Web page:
The other day in class at my very liberal seminary, I committed a cardinal sin: not only did I defend capitalism in the face of Christian theologians citing it as the world’s principle moral evil, I suggested that short-term hardships were often (get ready, here it comes!) “the price of progress.” It went down like this: a member of the class mentioned that NAFTA has “forced” a local plant to shut down and move its jobs to Mexico. I mentioned that this could be considered a good thing for Mexico, to which she responded, “But at the cost of losing indigenous jobs.” I said, “Well, that’s the price of progress.” The collective gasp in the room was surprisingly intense. The teacher struggled to regain control of the classroom, and practically had to save me from the tar-and-feather brigade. What a mistake I had made!
The incident reminded me of two facts: too many in our culture have lost the ability to grapple with complex processes, and too many have lost the willingness to sacrifice. This conversation is the perfect example: in the same breath, a woman who I generally regard as intelligent, bemoaned the ill-effects of NAFTA (a loss of “indigenous jobs”) as well as the fact that her local church didn’t do enough “advocacy” on behalf of the poor. Do you see the contradiction? If you want to “advocate”, support NAFTA! It just gave a lot of good jobs to Mexicans. She wrote off NAFTA based on a soundbyte: “We lost American jobs,” never even attempting to consider the net benefits of free trade. Second, even though she says that she wants to see the lives of the poor improve, she apparently doesn’t think it should cost her or her community anything. Others will have to pay the cost for the lives of the poor to improve: classic NIMBYism (not in my backyard).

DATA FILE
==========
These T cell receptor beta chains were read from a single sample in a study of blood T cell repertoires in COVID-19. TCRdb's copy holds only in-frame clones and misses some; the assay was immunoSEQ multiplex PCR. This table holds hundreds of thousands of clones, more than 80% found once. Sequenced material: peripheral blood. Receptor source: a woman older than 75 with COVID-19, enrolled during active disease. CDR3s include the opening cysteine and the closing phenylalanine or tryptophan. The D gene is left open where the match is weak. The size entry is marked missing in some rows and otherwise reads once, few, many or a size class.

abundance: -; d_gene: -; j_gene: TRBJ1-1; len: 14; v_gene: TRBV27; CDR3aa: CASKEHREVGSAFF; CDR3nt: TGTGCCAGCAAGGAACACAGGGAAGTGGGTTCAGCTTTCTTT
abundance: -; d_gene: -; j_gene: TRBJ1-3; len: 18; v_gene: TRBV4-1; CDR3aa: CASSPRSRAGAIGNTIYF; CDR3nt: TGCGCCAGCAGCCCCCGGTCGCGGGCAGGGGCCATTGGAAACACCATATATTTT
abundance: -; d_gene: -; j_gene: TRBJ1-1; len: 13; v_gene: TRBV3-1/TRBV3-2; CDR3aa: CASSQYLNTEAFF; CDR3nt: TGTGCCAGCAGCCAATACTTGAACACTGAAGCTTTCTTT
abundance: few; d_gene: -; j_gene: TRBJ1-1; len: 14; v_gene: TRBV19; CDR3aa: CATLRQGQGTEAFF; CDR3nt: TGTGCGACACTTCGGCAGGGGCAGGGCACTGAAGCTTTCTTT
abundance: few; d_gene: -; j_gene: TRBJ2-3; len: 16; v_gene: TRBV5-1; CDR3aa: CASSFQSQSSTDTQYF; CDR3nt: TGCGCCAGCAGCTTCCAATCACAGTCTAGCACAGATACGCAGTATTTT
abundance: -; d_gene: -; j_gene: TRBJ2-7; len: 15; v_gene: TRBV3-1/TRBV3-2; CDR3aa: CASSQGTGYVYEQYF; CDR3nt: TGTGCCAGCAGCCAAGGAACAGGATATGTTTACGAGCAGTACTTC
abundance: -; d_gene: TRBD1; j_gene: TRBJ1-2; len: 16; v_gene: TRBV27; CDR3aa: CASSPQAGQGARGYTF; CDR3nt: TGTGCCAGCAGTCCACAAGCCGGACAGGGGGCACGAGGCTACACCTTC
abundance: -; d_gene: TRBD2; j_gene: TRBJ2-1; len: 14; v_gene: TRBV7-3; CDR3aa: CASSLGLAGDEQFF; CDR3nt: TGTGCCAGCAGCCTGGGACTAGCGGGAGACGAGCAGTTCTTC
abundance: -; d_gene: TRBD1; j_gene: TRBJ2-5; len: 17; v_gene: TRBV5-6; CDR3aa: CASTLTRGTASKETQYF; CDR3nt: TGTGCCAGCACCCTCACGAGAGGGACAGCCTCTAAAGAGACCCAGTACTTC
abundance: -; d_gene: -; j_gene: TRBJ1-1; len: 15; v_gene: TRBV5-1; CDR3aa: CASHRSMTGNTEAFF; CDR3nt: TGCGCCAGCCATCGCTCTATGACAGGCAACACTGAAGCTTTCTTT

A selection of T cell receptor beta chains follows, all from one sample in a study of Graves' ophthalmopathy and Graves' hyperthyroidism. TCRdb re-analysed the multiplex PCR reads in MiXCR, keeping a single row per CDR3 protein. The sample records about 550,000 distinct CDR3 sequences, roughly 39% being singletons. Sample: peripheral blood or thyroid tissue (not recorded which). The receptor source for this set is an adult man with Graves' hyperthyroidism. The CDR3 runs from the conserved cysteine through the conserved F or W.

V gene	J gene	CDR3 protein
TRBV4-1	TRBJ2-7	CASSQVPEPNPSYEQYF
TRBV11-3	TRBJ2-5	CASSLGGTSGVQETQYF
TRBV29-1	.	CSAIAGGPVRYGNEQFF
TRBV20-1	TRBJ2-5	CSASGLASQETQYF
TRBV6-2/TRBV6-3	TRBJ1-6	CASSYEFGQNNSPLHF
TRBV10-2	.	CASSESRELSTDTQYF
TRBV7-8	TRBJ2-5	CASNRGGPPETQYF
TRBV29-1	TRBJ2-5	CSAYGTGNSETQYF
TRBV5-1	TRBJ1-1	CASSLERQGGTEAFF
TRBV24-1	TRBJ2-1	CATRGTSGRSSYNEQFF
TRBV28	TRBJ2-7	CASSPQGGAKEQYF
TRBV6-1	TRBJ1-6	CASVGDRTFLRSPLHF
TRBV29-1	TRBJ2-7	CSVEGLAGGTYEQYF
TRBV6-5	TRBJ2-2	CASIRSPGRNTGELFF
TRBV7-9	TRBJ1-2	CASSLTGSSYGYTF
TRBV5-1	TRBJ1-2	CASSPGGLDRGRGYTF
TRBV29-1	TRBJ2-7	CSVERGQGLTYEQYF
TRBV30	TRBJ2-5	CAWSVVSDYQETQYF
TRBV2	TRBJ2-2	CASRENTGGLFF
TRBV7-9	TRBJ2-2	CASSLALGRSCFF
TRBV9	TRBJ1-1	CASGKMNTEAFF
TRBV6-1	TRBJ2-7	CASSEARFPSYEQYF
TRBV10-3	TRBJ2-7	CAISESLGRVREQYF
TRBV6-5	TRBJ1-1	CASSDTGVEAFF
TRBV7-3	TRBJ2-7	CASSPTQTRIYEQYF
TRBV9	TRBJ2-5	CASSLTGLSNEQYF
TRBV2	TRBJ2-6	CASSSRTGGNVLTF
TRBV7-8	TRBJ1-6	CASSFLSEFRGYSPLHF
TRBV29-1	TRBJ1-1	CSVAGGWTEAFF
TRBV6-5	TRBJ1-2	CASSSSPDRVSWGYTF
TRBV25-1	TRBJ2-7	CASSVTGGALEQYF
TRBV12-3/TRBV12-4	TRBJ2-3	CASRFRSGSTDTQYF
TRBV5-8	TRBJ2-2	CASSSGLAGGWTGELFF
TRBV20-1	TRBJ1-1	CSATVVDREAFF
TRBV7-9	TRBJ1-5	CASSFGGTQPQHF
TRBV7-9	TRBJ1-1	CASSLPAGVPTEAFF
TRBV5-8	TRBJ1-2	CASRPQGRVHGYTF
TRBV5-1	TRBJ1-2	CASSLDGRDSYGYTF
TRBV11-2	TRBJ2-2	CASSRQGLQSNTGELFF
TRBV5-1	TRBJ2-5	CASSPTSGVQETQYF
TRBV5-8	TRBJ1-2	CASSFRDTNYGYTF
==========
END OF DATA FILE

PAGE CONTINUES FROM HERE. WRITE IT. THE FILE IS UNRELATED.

Something else has left these sorts of discussions: the ability to be coldly objective. I have written before about the reality that justice is a cold-hearted venture. Similarly, in the world of ideas, to argue a point without emotion has always appeared to me to be an asset. Apparently it’s not. I had to spend a good couple of minutes defending the fact that I, as a pastor, wouldn’t throw parishioners to the curb if they came to the church needing help because they had just lost their job. How I might help someone personally with someone who was unemployed and what I believe objectively about free trade need not intersect; this apparent contradiction was too much for others to take. For me to imply that America and Mexico are both better off in the long run if America stops manufacturing was seen as cruel. While I was stating an objective fact – the loss of jobs is historically the “price of progress” (ask IBM’s typewriter manufacturers) – a roomful of my opponents made personal judgments about my character.
Of course, it’s not just economics. We se it in our foreign policy: we want peace in the Middle East at no cost to anyone (except Israel). We see it in liberal theology: we can’t risk saying to any moral behavior lest it portray us as hypocrites. So what happens, then, when the majority of a country will not sacrifice? Two things come to mind: it must learn to abhor progress, which demands sacrifice. And it also must despise those who promote progress, since they are the harbingers of change. This may explain why leadership in general is a more precarious place to be than before: to lead people towards progress that involves sacrifice disrupts the inertia they have grown to love. So leaders that maintain the status quo (the Clintons come to mind) are heralded while leaders that promote change (Bush) are hated. Until we can accept that there is a price to progress, I will ignore the cries of those who wonder why we never make any.
A final thought: one of the prevailing myths about capitalism is that for one person to get rich, another must get poor. This is not true. Free trade generally ensures that two parties can both be better off by letting the other do what they do best (aka, the comparative advantage). While there is always a price of progress, the beauty of the market is that it minimizes the price, and disperses it fairly.